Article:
Persistent oxidative stress plays an important role in a variety of pathologies, and the search for an effective and well tolerated antioxidant agent continues. Molecular hydrogen acts as a therapeutic antioxidant by selectively reducing cytotoxic oxygen radicals. The non-specific mechanism of hydrogen as a therapeutic antioxidant gives it broad therapeutic potential across a wide range of medical applications, as has been shown by a substantial volume of preclinical data, as well as a growing body of clinical evidence. This review provides an overview of the therapeutic potential of hydrogen, in ageing and wellness applications as well as medical applications, including acute ischemia/reperfusion injury, inflammation and ulceration, metabolic disorders, neurodegenerative disorders, and cancer (anti-cancer effects, radiation toxicities, and side effects of cisplatin) with an emphasis on clinical data. Overall, this review shows that hydrogen is an effective antioxidant, anti-inflammatory and cytoprotective agent.
Gas signaling molecules (GSMs), composed of oxygen, carbon monoxide, nitric oxide, hydrogen sulfide, etc., play critical roles in regulating signal transduction and cellular homeostasis. Interestingly, through various administrations, these molecules also exhibit potential in cancer treatment. Recently, hydrogen gas (formula: H2) emerges as another GSM which possesses multiple bioactivities, including anti-inflammation, anti-reactive oxygen species, and anti-cancer. Growing evidence has shown that hydrogen gas can either alleviate the side effects caused by conventional chemotherapeutics, or suppress the growth of cancer cells and xenograft tumor, suggesting its broad potent application in clinical therapy. In the current review, we summarize these studies and discuss the underlying mechanisms. The application of hydrogen gas in cancer treatment is still in its nascent stage, further mechanistic study and the development of portable instruments are warranted.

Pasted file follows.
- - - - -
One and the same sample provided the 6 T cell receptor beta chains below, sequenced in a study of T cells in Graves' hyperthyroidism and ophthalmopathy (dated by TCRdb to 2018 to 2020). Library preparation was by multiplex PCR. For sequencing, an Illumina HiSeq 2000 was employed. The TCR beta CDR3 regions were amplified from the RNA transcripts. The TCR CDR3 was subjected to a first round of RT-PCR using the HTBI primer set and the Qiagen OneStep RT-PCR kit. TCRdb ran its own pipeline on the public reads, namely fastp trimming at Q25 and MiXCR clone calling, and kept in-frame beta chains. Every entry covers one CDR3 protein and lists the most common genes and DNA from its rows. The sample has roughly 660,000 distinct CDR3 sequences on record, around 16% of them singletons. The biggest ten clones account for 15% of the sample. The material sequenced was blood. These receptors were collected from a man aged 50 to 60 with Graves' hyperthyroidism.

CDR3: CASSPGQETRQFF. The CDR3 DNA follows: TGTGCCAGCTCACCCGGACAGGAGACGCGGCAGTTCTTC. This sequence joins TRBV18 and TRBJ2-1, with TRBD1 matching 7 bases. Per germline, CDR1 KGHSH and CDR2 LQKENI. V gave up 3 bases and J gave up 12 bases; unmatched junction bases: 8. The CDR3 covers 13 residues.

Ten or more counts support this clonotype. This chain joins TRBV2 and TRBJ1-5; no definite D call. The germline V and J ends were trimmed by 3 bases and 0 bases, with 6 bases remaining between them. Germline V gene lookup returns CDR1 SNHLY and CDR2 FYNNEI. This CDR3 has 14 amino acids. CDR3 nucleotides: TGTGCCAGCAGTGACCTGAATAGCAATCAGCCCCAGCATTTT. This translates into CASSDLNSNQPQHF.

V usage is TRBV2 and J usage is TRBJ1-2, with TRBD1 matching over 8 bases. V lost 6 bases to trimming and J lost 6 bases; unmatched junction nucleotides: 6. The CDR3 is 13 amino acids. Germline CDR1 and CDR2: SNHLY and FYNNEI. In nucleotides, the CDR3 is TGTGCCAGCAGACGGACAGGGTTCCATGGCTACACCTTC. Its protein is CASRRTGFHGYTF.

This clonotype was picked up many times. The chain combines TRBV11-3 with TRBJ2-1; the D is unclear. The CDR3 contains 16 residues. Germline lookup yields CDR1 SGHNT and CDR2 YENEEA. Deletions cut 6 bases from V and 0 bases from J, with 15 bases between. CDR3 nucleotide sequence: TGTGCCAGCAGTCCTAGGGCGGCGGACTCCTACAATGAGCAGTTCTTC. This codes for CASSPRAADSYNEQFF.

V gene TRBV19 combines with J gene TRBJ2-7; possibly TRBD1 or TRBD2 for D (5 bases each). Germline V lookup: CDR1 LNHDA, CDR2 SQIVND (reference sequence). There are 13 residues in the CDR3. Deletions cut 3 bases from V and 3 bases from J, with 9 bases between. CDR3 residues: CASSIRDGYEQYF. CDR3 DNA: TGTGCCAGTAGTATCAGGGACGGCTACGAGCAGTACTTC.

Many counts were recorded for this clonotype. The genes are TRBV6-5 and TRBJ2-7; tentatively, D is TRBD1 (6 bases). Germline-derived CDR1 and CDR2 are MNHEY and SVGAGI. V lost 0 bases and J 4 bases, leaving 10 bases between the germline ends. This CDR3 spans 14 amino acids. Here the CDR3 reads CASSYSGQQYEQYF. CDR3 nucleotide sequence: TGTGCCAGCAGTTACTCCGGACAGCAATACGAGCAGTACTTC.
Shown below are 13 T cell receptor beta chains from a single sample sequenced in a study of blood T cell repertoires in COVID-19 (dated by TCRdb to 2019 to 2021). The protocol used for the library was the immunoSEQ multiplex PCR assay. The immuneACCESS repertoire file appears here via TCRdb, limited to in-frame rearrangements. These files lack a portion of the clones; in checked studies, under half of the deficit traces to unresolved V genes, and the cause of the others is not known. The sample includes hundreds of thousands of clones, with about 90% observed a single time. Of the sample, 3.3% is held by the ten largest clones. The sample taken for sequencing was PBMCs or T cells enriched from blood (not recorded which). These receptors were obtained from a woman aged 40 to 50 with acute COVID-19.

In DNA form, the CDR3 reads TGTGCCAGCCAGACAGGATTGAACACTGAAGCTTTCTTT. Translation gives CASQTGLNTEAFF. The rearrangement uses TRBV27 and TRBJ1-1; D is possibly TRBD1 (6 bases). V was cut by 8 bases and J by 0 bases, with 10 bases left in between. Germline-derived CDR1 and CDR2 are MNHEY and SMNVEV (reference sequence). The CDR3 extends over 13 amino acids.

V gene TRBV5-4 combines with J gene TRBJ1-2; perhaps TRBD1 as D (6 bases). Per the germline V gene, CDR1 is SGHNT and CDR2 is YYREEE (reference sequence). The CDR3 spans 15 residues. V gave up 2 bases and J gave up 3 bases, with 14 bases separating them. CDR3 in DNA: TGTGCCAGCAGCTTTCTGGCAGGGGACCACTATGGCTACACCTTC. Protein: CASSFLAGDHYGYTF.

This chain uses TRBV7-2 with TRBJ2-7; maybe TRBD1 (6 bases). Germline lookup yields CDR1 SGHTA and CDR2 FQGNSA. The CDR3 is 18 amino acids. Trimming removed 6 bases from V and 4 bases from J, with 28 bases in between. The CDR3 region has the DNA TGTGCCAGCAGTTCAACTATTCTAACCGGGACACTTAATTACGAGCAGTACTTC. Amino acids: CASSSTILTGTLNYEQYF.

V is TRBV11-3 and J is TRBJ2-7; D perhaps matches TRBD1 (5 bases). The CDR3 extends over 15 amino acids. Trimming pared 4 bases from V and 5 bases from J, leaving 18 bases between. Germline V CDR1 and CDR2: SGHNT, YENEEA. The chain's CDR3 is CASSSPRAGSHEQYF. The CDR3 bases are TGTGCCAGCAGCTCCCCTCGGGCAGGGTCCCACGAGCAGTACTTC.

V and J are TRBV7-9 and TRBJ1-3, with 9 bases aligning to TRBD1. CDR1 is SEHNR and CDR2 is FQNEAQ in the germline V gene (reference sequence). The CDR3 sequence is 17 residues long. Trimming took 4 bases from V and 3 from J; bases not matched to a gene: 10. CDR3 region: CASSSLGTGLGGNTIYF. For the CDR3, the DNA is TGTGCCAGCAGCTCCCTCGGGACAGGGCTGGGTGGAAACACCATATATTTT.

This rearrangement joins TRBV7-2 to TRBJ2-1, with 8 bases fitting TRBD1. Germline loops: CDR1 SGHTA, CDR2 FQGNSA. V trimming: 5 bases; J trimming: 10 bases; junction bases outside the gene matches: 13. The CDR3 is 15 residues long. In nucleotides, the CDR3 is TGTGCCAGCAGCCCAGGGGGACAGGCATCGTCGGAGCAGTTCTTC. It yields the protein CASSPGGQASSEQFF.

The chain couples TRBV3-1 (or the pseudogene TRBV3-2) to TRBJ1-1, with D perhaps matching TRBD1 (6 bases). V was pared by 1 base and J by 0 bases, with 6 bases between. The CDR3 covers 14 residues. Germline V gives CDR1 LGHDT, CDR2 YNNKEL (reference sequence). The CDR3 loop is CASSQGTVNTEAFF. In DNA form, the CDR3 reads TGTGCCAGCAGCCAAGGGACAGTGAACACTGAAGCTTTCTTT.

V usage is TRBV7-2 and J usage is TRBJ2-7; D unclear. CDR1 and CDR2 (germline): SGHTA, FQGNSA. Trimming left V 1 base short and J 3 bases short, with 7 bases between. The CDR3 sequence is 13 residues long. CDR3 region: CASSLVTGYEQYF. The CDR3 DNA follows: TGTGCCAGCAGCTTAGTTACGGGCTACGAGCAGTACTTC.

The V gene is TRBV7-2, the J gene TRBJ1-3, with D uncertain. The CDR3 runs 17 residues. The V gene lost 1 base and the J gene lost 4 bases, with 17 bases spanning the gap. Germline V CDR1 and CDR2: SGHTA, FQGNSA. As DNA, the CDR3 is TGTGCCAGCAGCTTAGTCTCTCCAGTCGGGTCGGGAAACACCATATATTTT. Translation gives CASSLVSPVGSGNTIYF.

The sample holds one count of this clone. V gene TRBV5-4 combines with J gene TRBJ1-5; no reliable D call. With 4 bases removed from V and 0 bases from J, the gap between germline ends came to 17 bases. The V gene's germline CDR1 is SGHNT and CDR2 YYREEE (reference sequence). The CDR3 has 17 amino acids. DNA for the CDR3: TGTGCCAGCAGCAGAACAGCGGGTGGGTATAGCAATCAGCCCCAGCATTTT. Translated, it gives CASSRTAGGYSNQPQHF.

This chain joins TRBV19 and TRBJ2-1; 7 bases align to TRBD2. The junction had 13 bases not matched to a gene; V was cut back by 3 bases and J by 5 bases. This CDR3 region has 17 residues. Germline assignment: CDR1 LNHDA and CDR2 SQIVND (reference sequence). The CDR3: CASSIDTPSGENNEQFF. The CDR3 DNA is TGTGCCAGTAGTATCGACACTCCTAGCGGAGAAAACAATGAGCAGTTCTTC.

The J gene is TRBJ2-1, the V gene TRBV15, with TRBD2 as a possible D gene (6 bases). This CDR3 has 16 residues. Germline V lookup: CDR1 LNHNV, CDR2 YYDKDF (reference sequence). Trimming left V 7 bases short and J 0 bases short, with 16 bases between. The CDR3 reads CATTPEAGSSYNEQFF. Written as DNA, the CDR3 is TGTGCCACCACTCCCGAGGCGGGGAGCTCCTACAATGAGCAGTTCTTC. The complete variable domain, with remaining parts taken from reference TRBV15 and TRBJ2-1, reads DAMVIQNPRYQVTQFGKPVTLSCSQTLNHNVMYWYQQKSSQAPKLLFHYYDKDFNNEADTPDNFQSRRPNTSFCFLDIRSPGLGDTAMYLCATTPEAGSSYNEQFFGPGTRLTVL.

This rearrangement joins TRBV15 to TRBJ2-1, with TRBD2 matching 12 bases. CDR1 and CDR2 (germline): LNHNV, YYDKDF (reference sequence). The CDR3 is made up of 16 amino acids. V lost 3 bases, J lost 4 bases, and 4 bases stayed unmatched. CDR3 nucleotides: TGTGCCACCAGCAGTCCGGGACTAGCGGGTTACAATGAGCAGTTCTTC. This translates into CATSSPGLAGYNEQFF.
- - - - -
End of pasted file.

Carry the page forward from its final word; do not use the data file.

Recently, molecular hydrogen (H2) has become known as a new class of antioxidants and redox-modulating interventions. Effects of H2 have been documented for many acute and chronic pathological conditions. The present study was aimed at determining the effect of hydrogen on the physiology and longevity of Drosophila. The flies were given a patented food supplement consisting of a mixture of inert salts with metallic magnesium, which reacted with acidic aqueous solutions, thereby releasing hydrogen gas. The supplementation with hydrogen-rich food prolonged the life span of the wild-type strain. To gain insights into the effect of hydrogen, we used previously generated mutant under-expressing redox-regulating enzymes, peroxiredoxins, in mitochondria. The hydrogen-releasing material lessened the severe shortening of life span of the mutant. Hydrogen also delayed the development of intestinal dysfunction caused by under-expression of peroxiredoxins in the intestinal epithelium. Hydrogen also averted a significant decrease in the mobility of mutant flies that under-expressed peroxiredoxins globally or in specific tissues. Together, the results showed that the introduction of hydrogen to aging or short-lived flies could increase their survival, delay the development of the intestinal barrier dysfunction and significantly improve physical activity.
Using gas chromatography, proton nuclear magnetic resonance and qualitative experiments, we demonstrate that a water solution of dissolved dietary supplement, creating negative redox potential, contains invisible hydrogen nano-bubbles, which remain in the solution for several hours. https://www.sciencedirect.com/science/article/abs/pii/S0927775713005554